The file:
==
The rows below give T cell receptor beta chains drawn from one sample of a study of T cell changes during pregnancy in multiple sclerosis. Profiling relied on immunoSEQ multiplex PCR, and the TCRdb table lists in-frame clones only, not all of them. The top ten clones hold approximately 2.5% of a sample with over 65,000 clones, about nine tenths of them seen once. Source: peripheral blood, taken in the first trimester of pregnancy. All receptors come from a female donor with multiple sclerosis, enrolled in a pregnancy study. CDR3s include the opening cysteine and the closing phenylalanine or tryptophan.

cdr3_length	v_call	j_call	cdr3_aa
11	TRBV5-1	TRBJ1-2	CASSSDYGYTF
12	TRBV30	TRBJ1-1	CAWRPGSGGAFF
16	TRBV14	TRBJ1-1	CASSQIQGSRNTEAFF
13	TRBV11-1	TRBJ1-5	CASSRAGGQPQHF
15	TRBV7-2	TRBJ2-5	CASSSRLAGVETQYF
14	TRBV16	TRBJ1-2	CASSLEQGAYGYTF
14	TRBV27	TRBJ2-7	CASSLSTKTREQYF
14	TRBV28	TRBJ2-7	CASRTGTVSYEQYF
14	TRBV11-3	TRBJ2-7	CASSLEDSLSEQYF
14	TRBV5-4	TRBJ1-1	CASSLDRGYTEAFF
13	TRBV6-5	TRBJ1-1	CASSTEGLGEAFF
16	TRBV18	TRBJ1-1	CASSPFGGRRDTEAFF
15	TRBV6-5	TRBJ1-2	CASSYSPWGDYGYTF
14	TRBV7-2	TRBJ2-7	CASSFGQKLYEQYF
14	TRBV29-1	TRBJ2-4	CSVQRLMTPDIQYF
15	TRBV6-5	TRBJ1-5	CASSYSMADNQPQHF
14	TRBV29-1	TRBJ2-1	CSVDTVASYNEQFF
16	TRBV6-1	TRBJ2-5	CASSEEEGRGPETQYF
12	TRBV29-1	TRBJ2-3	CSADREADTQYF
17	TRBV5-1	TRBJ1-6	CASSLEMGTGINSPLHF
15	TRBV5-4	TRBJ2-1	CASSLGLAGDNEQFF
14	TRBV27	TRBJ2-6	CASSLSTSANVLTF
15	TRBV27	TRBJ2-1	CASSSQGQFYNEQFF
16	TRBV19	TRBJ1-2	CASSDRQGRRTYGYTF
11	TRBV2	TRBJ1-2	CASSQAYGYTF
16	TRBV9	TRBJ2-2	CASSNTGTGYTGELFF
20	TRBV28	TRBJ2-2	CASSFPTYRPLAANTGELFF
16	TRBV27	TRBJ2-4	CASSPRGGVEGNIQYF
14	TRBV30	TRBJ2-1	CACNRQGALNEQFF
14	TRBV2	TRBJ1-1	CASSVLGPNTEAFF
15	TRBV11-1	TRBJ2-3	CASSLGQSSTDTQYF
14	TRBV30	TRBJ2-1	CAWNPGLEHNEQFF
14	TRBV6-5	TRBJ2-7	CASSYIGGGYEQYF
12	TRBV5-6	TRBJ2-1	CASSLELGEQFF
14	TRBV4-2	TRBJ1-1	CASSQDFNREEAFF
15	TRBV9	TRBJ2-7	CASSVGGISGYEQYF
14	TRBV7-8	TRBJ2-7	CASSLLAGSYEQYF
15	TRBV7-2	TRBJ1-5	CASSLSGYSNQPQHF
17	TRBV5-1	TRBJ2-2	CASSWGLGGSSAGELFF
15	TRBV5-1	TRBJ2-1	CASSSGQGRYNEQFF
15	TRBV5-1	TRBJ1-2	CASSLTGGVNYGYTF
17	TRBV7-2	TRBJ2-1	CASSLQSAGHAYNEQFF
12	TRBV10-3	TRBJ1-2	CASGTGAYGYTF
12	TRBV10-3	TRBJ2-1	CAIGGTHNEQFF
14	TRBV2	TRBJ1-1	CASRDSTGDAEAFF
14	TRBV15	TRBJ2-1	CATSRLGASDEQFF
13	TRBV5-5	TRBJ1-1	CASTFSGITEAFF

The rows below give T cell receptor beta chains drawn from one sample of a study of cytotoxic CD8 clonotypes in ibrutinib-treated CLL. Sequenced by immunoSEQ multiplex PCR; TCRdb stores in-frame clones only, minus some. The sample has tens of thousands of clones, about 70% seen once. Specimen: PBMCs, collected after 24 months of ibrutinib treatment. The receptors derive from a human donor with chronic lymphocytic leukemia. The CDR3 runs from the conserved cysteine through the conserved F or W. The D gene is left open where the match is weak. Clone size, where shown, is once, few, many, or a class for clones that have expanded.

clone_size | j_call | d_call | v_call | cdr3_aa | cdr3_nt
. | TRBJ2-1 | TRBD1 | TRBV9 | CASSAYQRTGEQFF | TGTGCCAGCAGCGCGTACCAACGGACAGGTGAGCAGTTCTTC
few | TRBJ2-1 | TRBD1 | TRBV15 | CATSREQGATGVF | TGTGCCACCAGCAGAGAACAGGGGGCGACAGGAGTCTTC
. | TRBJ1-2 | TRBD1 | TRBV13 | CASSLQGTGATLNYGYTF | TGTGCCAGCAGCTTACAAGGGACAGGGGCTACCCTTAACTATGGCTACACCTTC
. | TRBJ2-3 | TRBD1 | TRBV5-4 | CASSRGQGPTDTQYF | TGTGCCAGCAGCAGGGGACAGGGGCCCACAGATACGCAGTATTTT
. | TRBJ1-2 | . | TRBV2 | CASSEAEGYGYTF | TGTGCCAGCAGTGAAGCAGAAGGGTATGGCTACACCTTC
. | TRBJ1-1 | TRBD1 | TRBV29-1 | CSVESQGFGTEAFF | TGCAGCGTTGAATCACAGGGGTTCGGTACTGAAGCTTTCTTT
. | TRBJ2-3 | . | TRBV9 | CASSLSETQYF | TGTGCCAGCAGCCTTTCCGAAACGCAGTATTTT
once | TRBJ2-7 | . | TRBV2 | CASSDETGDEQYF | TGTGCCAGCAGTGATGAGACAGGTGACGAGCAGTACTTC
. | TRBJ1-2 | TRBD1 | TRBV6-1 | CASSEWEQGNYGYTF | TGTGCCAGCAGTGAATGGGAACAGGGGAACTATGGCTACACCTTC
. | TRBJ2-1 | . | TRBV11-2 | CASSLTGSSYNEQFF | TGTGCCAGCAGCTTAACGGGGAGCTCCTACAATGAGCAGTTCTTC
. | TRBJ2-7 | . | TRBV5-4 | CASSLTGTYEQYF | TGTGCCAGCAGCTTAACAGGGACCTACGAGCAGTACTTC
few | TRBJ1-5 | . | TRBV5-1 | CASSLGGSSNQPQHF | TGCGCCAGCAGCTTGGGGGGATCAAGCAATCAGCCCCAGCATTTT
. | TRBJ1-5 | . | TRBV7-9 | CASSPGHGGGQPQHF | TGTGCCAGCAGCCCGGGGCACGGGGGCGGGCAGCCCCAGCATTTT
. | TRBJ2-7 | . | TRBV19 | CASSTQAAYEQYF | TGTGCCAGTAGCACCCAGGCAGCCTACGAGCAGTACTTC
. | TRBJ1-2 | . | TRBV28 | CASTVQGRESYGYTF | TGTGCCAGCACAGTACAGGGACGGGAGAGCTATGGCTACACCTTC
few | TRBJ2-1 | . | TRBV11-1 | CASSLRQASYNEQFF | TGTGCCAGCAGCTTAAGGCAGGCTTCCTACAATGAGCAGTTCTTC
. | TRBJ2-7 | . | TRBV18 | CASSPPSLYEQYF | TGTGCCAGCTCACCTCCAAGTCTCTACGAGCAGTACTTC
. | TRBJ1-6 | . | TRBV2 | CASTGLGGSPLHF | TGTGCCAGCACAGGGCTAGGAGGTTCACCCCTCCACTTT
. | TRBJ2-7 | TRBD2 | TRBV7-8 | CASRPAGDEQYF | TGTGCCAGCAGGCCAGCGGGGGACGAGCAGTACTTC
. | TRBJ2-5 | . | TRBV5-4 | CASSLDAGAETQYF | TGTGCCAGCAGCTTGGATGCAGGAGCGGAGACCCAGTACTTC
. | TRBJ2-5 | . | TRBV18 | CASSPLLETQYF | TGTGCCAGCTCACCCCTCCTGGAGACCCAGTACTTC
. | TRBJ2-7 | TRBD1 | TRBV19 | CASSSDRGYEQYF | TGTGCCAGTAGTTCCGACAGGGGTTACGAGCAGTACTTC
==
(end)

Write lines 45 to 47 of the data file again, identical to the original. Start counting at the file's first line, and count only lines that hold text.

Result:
12	TRBV10-3	TRBJ1-2	CASGTGAYGYTF
12	TRBV10-3	TRBJ2-1	CAIGGTHNEQFF
14	TRBV2	TRBJ1-1	CASRDSTGDAEAFF